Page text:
After Mantra Jaap (recitation of God's name) which
one may do long as possible, the next step is to develop further
from mere reading of liturgy Sikh. The progression takes the form
of understanding Gurbani (Guru’s scripture),
so as one may act upon its instructions.
Gurbani - the Guru's word
A photograph of an Akali Nihang Singh reading from
Adi Guru Durbar, the paramount sacred scripture for all Sikhs
The initial liturgy, which is a selection of readings
from Adi Guru Durbar and Dasam Guru Durbar in general, is but a
launch pad to push a Sikh into the full study of the three Sikh
scriptures, original historical texts, classical arts Raag Vidiya,
Vidiya etc. and attaining 'Sampardaic' (traditional
Sikh schools Udhasi, Nirmala, Seva Panthi and Akali Nihang Singh
Khalsa) oral tradition. All the fore-mentioned are repositories
of Gurmat in particular the three Sikh scriptures.
A photograph of Akali Nihang Singh Khalsa
performing kirtan (devotional music) at a Gurudwara in Canada
It is Gurmat (Guru's thinking) which
leads one to the road to appreciating what is Naam (the way to salvation)
in serving Nirankar God. Akali Nihang Mohinder Singh explained Naam
'Naam is Name/Name is that
by which we refer to someone/something. Nirankar
(formless God) Vaeh-Guru is known by his divine
Niyam (Law) Dharma (divine universal law of righteousness).
Since God is eternal His law is eternal, therefore, eternal
law is Dharma. Dharma is the divine law
which underlies all creation and harmonises all creation.
Hence Naam Simran in the philosophy of Akali
Guru Nanak,as contained in Japji Sahib, begins
on entering the spiritual sphere of Dharm Khand’.
Akali Guru Nanak Dev Ji, in Japji Sahib (Adi Guru
Durbar, pg. 1 to 8), mentions five 'Khands' (spheres of
1. Dharam Khand (Sphere of righteousness)
2. Gian Khand (Sphere of knowledge)
3. Saram Khand (Sphere of hard work)
4. Karam Khand (Sphere of divine grace and action)
5. Sach Khand (Sphere of eternal truth)
The first of these Khands is, ‘Dharm
Khand’. Hence Dharm Khand is the first step in appreciation
of Dharma meaning Naam Simran.
As one contemplates upon the Almighty, one sees
the Almighthy within creation and sees beyond Maya (the illusion
of creation itself)
Akali Guru Nanak Dev Ji speaks of Dharm Khand (Sphere
of Righteousness) thus:
‘In night, seasons, months, weeks.
Wind, water and earth.
Is bound the earth which is a house of Dharma.
On the earth are many life forms of a myriad different habits
Their names are beyond count
According to our previous Karma we appreciate this.
Truth is himself, truth is his court.
There the five elect find honour.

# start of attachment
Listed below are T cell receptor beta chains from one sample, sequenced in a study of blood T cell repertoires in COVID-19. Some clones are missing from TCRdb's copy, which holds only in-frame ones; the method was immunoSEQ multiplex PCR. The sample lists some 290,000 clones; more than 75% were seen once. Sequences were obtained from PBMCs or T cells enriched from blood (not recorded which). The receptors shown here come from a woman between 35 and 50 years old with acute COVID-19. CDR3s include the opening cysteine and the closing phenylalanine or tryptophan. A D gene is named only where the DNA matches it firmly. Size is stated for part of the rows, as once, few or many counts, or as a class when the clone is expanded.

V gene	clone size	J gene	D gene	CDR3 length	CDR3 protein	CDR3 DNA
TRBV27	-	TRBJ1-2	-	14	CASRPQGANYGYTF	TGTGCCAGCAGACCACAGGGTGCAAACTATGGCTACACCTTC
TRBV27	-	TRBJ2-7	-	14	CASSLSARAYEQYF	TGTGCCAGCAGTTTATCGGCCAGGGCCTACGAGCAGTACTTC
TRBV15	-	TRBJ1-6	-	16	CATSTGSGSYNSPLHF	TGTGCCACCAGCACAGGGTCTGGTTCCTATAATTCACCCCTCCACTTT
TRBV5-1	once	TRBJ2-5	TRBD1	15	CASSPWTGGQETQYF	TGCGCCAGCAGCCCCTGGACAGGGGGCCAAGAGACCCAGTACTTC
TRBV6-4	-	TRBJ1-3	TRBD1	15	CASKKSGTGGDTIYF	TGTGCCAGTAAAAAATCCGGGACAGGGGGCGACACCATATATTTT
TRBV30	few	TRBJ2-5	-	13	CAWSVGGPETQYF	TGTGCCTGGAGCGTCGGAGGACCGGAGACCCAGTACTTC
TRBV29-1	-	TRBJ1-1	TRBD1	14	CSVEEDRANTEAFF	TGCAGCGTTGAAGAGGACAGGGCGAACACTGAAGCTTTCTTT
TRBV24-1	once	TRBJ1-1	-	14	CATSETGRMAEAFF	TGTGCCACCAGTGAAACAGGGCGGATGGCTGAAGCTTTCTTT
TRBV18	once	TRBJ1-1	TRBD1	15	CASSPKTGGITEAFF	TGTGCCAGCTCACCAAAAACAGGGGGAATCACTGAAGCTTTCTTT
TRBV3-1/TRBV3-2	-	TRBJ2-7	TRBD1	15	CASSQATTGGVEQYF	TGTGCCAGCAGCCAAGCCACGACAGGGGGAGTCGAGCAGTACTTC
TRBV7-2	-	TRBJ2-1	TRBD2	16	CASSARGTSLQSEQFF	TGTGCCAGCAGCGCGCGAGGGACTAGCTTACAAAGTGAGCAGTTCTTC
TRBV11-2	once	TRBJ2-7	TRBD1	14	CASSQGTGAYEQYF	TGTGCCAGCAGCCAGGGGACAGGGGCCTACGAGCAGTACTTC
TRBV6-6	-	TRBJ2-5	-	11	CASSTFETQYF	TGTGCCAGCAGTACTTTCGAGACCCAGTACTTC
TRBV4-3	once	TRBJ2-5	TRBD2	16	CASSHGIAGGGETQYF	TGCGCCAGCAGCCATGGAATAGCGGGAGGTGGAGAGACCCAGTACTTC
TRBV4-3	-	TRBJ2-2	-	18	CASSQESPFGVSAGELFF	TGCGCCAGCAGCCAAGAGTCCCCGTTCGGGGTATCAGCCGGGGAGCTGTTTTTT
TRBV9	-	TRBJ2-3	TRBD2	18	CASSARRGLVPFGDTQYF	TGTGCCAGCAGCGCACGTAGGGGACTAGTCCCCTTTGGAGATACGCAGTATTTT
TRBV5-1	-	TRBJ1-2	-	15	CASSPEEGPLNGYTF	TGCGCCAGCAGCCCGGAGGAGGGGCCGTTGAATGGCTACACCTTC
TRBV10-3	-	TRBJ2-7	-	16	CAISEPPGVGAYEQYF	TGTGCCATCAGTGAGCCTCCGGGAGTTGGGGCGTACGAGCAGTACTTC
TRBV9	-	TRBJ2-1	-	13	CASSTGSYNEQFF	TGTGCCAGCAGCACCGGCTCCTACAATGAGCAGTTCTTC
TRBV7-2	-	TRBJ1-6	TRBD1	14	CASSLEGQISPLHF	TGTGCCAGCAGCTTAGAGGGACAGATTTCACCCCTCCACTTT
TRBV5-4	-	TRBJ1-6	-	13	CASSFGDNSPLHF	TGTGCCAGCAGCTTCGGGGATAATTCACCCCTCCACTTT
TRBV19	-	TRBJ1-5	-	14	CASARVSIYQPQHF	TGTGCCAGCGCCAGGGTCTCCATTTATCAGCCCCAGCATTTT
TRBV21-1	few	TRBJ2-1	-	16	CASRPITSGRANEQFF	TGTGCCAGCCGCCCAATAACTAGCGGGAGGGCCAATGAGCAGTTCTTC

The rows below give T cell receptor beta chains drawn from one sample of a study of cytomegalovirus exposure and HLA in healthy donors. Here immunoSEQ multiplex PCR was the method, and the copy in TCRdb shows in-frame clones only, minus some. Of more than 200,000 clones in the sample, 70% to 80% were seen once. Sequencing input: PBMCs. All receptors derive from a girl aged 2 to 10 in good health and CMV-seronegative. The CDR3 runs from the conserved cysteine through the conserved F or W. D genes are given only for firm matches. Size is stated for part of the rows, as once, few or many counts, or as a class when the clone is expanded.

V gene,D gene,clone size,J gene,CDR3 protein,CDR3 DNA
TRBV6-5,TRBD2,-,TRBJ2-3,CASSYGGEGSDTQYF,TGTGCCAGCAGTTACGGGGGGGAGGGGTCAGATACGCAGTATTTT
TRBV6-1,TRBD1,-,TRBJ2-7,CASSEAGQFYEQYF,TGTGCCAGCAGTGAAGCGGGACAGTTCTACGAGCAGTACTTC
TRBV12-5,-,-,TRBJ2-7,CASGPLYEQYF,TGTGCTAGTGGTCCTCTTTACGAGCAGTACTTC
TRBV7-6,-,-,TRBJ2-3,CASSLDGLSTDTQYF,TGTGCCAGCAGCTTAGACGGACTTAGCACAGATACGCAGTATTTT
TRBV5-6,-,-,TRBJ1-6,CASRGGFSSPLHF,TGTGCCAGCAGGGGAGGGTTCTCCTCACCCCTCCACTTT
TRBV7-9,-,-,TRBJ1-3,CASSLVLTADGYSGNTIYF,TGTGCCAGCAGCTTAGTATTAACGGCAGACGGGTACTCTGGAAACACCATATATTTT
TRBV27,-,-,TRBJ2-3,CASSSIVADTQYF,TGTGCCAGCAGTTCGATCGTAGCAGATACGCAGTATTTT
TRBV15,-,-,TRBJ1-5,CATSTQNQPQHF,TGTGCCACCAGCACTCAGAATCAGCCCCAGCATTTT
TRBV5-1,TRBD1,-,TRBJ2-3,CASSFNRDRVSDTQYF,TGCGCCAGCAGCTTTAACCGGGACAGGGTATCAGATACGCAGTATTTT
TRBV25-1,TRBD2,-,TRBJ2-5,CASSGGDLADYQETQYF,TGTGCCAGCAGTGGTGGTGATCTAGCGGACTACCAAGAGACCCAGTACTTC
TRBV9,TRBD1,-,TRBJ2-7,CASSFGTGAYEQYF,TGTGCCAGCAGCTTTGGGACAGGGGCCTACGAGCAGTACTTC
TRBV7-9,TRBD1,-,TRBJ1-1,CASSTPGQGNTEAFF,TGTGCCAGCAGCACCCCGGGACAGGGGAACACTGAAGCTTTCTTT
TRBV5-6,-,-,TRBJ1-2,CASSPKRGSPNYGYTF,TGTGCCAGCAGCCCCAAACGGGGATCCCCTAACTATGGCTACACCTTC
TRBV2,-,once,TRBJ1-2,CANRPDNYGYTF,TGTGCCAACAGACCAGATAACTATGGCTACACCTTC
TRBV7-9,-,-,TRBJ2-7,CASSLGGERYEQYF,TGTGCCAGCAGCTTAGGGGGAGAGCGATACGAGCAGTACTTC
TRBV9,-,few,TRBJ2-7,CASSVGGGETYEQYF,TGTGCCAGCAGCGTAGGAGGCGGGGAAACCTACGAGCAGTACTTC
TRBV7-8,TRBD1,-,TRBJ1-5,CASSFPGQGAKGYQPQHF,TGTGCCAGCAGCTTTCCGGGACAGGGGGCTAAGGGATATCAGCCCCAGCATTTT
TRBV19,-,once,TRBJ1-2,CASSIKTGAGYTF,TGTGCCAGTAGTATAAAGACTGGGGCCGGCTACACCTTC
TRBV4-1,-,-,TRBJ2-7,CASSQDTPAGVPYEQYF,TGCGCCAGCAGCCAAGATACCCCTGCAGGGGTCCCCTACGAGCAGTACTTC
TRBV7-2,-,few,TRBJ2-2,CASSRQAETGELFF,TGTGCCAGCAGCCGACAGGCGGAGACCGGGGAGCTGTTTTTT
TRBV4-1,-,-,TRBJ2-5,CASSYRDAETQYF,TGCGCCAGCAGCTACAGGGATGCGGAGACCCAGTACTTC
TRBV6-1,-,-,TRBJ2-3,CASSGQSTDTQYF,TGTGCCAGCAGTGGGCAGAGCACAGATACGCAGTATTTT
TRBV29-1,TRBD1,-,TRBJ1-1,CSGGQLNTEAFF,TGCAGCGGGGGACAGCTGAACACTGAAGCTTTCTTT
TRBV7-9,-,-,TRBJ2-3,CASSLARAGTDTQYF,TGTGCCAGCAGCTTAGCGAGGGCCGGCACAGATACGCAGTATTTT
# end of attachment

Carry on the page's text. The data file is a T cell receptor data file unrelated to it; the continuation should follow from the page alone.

By glance of Satgur's grace are these elect marked.
Only there do we know who are ripened or un-ripened.
Says Nanak only there is the truth known.’
('Adi Guru Durbar', Japji Sahib)
In the first Khand, a person is shown by the Guru
that there is a natural order of things in the universe. This world
is a, ‘Dharm Sal’, a house of Dharma,
a house of Vaeh-Guru, meaning a place of righteous
All things perform their righteous set duties. Likewise,
an individual learning from this natural order of things should
find his/her place in this natural order. In other words, they begin
their spiritual journey by seeing loving Vaeh-Guru in all and treating
the world around them as a 'Dharma Sal' and thus respecting all
things in it accordingly. It is only with Karma
(deeds/destiny) that one can appreciate that the world is a 'Dharm
Sal' and thus enter Dharm Khand.
The Guru further explains that many times this
spiritual journey is impeded by one's own judgmental attitude towards
others born of one's own self-conceit that "I know best and
my way is best".
Consequences of Ego
Pride, anger, ignorance, lust, etc. are products of ego
and lead a person away from the path of inner enlightenment and
In conclusion, the Guru makes it clear in this stanza
33 of Japji Sahib, that God alone elects and honours the righteous
and stands as judge in His court overall. There is no other to judge.
So, the Guru teaches that we should not judge others,
but leave that to Va-eh Guru. We are to perform righteous duty as
best we can.
Hence, key points of Dharma Khand, the starting point
of a Sikh's spiritual journey of ‘Naam Simran’, are:
- One starts one's spiritual journey according with
ones Karma only
- Look upon world as 'Dharm Sal'
- Have opinions by all means but do not judge
- Act righteously having faith in God's justice